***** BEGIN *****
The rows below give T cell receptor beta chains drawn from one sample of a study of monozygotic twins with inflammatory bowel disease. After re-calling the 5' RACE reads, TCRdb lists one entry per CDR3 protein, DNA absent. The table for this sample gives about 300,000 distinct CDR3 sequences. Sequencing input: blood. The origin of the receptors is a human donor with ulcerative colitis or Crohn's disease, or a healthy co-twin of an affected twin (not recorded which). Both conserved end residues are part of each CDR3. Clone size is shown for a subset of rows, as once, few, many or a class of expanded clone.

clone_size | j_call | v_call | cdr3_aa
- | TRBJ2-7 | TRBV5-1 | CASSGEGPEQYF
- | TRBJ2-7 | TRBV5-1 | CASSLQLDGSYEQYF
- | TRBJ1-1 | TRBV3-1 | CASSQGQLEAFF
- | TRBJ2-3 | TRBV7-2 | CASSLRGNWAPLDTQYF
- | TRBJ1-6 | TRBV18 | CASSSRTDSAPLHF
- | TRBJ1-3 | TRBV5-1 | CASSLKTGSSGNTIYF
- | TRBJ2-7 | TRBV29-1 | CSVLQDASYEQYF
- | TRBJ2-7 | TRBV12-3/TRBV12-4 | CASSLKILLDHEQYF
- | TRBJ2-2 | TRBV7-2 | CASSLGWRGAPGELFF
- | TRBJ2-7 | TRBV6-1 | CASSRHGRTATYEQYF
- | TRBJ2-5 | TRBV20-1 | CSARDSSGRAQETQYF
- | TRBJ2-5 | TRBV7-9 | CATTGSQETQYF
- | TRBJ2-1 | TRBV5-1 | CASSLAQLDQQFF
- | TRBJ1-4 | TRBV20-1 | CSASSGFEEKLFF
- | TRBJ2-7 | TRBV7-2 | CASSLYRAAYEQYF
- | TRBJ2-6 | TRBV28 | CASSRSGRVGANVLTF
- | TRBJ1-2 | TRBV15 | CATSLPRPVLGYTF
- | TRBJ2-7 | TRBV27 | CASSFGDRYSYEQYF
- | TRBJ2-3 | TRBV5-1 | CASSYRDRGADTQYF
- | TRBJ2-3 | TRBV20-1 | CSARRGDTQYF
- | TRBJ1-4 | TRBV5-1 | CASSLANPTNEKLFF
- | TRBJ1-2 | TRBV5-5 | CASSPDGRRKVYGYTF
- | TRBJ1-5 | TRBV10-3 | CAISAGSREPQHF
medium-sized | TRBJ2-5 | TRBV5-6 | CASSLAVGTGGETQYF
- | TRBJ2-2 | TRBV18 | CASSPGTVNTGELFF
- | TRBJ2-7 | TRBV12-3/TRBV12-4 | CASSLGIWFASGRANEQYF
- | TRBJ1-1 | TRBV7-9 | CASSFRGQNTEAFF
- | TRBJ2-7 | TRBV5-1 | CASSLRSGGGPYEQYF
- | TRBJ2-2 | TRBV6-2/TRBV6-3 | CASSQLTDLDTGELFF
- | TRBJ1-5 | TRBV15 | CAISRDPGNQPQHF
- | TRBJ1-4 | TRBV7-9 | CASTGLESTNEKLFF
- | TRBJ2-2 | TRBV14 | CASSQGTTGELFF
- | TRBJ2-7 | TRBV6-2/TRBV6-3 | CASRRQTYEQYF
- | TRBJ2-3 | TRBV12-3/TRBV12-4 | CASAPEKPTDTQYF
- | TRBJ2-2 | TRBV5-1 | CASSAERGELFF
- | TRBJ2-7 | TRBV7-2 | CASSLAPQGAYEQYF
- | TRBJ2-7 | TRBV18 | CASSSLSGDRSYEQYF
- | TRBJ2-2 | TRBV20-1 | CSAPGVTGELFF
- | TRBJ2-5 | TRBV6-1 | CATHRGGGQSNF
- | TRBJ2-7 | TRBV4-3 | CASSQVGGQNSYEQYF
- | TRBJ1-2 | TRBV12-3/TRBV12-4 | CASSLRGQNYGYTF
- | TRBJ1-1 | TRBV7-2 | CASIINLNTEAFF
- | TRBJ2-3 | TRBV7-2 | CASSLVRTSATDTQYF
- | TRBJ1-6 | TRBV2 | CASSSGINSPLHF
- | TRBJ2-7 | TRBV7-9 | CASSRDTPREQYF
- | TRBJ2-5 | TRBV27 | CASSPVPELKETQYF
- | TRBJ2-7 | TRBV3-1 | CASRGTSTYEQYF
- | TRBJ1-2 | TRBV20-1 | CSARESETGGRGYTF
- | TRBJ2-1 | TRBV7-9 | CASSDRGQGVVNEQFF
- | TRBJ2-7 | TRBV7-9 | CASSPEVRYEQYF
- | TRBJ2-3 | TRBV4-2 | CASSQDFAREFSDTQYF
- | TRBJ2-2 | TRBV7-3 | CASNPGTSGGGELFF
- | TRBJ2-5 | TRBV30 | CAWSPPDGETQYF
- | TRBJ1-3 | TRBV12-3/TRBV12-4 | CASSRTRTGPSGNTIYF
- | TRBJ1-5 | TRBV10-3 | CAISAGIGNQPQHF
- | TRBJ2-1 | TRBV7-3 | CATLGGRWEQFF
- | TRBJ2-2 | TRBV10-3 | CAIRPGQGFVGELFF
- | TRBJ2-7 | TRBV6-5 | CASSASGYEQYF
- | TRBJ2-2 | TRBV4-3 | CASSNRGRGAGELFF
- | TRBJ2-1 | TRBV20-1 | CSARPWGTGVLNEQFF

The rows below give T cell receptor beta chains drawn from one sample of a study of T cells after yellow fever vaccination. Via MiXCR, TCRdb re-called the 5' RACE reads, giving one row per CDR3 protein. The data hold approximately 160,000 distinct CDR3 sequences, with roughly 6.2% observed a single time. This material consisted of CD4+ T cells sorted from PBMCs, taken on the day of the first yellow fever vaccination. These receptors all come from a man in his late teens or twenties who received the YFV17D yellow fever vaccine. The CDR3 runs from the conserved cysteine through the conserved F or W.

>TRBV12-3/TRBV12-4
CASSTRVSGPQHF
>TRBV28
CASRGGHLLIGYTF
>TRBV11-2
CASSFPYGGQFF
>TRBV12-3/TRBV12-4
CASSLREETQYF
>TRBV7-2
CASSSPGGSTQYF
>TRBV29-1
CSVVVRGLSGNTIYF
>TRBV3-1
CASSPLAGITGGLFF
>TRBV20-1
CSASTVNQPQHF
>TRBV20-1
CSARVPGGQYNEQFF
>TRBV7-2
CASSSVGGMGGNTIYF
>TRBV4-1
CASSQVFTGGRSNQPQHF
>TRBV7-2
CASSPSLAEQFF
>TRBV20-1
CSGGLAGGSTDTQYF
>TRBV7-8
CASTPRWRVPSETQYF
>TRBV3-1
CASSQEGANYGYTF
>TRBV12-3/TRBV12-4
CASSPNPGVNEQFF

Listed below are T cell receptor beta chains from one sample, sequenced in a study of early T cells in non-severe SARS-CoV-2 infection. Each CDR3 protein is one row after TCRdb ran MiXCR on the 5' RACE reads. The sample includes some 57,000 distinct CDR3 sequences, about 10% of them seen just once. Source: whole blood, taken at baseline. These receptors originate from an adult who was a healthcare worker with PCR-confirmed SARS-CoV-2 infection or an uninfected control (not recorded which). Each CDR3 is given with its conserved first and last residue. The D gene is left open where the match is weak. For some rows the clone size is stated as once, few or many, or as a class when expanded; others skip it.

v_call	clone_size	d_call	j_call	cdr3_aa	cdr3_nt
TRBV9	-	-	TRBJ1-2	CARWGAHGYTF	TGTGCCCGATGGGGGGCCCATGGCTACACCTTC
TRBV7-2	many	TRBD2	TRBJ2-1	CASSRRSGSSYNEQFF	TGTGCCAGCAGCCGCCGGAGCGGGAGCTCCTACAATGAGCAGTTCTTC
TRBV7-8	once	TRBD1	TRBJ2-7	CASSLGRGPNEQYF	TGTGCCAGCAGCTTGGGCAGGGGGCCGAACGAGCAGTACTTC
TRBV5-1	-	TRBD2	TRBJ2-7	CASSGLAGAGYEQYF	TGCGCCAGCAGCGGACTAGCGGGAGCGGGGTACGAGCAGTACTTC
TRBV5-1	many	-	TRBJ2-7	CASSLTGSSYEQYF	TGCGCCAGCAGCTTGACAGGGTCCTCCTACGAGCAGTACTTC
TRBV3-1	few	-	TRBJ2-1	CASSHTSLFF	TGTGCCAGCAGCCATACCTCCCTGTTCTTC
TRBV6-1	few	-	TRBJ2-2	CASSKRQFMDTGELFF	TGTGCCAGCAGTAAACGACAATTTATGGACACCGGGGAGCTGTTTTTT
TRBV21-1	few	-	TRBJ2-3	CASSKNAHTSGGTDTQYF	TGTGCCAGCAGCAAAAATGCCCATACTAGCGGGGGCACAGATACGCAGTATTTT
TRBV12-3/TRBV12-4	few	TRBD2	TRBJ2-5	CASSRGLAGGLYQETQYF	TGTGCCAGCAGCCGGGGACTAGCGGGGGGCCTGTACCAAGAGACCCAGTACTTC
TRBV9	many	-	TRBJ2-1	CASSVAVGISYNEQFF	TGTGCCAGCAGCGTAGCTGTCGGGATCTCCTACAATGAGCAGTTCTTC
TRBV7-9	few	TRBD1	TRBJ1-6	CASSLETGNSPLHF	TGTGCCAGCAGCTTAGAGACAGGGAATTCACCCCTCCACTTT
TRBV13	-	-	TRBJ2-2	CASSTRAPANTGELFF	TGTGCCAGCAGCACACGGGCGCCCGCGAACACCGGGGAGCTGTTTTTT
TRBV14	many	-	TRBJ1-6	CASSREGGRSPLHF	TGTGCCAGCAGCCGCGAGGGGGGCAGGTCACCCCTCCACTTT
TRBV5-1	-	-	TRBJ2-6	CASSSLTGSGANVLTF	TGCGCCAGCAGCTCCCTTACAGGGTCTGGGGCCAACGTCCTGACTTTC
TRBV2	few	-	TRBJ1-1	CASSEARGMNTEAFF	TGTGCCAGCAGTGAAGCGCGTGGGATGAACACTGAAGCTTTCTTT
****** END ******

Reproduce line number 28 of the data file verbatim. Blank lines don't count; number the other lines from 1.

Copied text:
- | TRBJ2-7 | TRBV12-3/TRBV12-4 | CASSLGIWFASGRANEQYF